Lion's Mane is a medicinal mushroom that has been used for centuries in various traditional medicine techniques to support healthy brain function. Modern research suggests that it could have even more benefits, though, like supporting healthy mood and boosting immunity. Many people who take Lion’s Mane daily are interested in it’s potential benefits for improving cognition, memory, and energy levels.
Before we can dig into the question at hand–does Lion’s Mane work?–let’s take a look at some of the most popular wellness claims to better understand the effects we may expect from a daily Lion’s Mane dose:Table of Contents
There are a variety of anecdotal reports concerning the efficacy of Lion’s Mane supplementation (more on that below), but the scientific evidence available is a little more limited. Although there is a wide range of research available, most of it involves animals trials. Human trials are still limited.
In other words, we can get an idea of where Lion’s Mane may be beneficial, but you’ll still need to try Lion’s Mane for yourself (or research other’s experiences) to get a good idea of what to expect.
Some studies point to Lion’s Mane’s antioxidant content as a reason that it may have some potential for managing certain chronic conditions, like various strains of gastric cancer. This may also be part of the reason why Lion’s Mane is sometimes linked to immune boosting effects or is said to lower inflammation, although more research is needed to understand these potential benefits.
A 2016 in vitro study found that lion’s mane may increase antibacterial activity in the gut that helps enhance digestion. A later study found that lion’s mane extract may help protect against stomach ulcers in mice, which helps support this antibacterial theory.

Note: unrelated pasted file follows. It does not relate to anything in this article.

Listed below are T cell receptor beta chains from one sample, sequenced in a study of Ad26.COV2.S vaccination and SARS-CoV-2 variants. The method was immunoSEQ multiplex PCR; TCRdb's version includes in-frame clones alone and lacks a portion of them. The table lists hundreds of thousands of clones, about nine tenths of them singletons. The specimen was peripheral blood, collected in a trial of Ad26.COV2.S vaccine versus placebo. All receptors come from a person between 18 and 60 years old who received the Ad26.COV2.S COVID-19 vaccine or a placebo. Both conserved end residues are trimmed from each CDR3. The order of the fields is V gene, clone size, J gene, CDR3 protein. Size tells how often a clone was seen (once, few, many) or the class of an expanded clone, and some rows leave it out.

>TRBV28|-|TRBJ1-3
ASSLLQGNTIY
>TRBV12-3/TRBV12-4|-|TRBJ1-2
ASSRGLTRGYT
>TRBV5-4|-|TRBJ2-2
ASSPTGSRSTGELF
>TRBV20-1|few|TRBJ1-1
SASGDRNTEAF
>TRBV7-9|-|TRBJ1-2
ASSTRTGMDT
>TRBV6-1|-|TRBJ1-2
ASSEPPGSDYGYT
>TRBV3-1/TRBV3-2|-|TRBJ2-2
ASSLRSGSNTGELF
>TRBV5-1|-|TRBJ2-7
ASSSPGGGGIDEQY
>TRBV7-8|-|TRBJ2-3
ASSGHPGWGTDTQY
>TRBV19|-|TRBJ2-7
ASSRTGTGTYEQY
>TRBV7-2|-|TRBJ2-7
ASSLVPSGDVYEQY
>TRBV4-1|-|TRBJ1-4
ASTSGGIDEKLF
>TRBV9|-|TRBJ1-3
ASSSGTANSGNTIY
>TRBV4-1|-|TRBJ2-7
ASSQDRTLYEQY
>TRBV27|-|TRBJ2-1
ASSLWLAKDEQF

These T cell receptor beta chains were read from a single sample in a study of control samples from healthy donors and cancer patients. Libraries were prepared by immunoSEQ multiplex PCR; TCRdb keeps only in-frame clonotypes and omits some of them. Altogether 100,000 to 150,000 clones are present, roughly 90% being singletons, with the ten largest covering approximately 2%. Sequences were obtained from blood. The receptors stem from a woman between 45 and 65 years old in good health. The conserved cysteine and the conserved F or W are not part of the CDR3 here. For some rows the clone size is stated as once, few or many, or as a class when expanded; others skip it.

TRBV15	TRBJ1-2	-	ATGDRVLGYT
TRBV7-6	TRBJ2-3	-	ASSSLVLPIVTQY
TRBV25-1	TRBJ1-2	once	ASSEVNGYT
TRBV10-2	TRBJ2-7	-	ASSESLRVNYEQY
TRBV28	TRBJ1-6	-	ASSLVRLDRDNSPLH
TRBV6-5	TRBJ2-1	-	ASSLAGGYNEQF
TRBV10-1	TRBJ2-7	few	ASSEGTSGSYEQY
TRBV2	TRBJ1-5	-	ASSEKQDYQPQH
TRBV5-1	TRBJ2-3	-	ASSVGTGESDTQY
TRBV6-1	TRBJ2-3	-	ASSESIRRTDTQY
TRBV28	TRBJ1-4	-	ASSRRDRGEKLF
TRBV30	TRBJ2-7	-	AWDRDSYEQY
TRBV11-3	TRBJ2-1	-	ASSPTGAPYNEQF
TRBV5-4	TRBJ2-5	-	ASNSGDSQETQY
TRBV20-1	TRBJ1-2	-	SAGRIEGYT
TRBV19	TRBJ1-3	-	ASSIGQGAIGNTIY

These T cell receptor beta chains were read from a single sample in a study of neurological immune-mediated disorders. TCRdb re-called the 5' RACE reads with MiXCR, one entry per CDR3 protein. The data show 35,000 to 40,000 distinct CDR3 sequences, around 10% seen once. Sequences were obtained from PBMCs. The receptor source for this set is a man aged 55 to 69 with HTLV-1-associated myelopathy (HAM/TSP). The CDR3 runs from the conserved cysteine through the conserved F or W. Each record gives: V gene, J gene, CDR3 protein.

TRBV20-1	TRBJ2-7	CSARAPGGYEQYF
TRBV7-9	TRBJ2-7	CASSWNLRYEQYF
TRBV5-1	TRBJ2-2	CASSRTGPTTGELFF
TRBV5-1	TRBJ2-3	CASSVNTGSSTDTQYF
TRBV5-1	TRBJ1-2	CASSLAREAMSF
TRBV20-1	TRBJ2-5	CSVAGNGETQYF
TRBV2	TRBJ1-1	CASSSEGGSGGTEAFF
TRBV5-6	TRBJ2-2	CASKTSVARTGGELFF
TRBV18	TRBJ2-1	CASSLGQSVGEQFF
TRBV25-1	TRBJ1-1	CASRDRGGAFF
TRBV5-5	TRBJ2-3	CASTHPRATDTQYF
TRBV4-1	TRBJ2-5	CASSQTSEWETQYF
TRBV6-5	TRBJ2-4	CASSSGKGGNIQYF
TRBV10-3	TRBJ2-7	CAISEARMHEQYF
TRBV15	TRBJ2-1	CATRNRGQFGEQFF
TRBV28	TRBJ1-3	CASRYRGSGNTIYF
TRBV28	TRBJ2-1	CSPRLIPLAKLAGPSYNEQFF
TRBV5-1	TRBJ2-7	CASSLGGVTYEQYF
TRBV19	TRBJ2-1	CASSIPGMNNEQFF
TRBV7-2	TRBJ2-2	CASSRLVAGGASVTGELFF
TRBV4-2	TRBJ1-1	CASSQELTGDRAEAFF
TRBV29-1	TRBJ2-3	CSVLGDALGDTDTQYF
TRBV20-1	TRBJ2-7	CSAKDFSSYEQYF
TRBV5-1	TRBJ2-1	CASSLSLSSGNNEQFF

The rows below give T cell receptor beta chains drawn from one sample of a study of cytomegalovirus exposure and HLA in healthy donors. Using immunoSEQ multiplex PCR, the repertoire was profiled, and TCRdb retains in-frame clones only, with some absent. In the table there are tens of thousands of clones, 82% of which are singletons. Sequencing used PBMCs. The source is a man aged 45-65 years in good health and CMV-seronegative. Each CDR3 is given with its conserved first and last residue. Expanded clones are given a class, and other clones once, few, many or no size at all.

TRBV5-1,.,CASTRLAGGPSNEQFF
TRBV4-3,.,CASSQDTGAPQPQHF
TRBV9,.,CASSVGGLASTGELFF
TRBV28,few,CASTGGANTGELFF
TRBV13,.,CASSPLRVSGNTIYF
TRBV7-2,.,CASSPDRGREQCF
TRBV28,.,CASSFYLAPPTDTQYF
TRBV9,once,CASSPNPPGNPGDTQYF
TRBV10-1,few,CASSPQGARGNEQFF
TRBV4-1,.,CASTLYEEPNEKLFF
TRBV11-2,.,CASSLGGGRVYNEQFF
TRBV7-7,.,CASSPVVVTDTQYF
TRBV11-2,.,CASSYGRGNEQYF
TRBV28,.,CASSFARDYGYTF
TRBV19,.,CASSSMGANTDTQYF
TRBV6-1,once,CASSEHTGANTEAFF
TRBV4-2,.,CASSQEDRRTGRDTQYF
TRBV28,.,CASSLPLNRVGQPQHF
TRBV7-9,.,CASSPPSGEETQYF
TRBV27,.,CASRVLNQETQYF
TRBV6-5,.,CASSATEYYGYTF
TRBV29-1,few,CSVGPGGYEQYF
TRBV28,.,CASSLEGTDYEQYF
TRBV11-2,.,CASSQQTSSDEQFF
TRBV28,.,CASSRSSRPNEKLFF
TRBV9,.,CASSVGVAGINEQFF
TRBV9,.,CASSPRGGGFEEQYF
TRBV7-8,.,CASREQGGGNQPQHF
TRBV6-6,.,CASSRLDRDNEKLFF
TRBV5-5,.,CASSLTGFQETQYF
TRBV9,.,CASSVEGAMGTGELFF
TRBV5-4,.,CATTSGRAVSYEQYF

A 2015 study found that lion’s mane may help reduce anxiety and depression, although it didn’t verify how or why this may be the case. In this animal study, the subjects displayed fewer depressive behaviors and improved blood markers indicating a decrease in depression after taking Lion’s Mane. Another 2018 study also supports these results, concluding that lion’s mane could potentially be useful for treating depressive disorders.
A 2017 study suggests that Lion’s Mane supplementation potentially increased object recognition and memory in mice, while another study purports potential benefits for preventing neurodegeneration caused by dementia. There’s not much human evidence to help us understand these potential benefits for young adults with a healthy brain, but one studydid find some signs of improved cognitive performance in older adults after taking Lion’s Mane consistently.
Human evidence is limited, but one older study did evaluate the benefits of the medicinal mushroom on cognitive performance in older adults. This research concluded that daily consumption of mushroom extract for 4 months improved cognitive performance in adults between 50 and 85 years of age compared to the placebo control group. The cognitive performance scores decreased after discontinuing the extract.
Part of the reason that Lion’s Mane may be beneficial for preventing neurodegeneration is because it may actually help to repair cells within the nervous system. Evidence is limited, but one study found that Lion’s Mane extract may encourage the growth of new nerve cells and may stimulate faster healing within in the nervous system.
If you’re interested in reading more about the research available to back Lion’s Mane’s therapeutic use, read “Lion’s Mane Benefits.”
Lion’s Mane’s potential for improving energy and focus is among it’s most popular purported benefits. Many people suggest that Lion’s Mane gives them energy similar to a morning coffee or tea, while others focus more on it’s ability to help them feel sustained and focused throughout the day.
One person claimed that they were less than impressed with their daily Lion’s Mane dose at first, but after increasing the dosage to two grams a day, they felt significant improvements in their energy levels. Combining the dosage with piperine, a compound in black pepper known to increase the absorption of many herbal supplements, increased the effects even more. On a reddit forum, the poster even remarked “I wish I had done this sooner; it's actually mentally stimulating and anxiolytic.”